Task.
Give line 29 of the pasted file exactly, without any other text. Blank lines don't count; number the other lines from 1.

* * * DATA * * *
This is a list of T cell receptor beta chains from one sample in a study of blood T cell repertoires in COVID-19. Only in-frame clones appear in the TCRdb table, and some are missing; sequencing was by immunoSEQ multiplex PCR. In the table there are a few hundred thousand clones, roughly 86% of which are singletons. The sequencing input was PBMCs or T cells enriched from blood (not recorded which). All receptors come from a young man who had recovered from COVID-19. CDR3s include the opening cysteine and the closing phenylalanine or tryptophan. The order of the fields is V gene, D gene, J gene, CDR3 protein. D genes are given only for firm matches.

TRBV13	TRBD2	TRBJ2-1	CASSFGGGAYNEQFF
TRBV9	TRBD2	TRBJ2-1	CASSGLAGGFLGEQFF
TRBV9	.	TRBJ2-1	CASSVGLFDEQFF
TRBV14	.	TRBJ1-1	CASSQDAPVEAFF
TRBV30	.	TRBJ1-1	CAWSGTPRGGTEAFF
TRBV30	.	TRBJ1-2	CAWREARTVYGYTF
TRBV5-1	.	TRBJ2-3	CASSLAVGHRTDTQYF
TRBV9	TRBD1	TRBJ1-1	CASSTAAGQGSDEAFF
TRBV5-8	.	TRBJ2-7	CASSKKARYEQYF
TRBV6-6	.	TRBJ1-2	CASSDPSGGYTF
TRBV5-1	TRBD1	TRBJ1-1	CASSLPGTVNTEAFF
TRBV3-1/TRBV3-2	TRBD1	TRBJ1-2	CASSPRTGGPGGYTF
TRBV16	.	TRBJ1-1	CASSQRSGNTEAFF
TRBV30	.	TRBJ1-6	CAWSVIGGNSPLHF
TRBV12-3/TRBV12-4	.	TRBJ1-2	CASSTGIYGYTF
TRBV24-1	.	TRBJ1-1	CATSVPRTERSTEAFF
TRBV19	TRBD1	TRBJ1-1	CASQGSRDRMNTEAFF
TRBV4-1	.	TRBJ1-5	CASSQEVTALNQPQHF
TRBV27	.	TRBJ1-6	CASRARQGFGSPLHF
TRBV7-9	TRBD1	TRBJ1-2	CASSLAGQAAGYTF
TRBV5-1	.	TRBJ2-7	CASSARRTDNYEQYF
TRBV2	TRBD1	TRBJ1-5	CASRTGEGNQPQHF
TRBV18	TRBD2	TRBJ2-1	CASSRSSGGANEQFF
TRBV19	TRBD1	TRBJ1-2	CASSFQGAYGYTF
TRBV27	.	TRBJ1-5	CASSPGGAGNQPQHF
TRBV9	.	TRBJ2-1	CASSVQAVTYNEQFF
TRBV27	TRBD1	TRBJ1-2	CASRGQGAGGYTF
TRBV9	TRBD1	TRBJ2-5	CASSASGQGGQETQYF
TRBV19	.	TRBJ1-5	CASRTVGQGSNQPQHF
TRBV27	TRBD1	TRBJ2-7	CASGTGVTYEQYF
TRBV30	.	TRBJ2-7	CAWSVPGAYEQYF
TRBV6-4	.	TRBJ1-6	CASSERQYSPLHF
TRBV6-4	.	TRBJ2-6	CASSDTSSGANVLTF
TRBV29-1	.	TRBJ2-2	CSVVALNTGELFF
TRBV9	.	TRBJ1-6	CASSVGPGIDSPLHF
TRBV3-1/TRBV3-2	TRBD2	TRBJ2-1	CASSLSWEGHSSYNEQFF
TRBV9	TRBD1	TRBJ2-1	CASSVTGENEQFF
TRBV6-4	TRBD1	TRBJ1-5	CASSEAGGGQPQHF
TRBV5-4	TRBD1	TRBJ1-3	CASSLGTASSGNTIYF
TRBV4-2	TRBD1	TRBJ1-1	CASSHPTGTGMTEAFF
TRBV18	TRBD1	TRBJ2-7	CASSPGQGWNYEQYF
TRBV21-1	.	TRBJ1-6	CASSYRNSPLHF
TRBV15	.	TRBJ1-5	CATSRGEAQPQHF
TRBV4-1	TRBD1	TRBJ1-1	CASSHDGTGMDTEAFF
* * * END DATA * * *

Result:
TRBV9	TRBD1	TRBJ2-5	CASSASGQGGQETQYF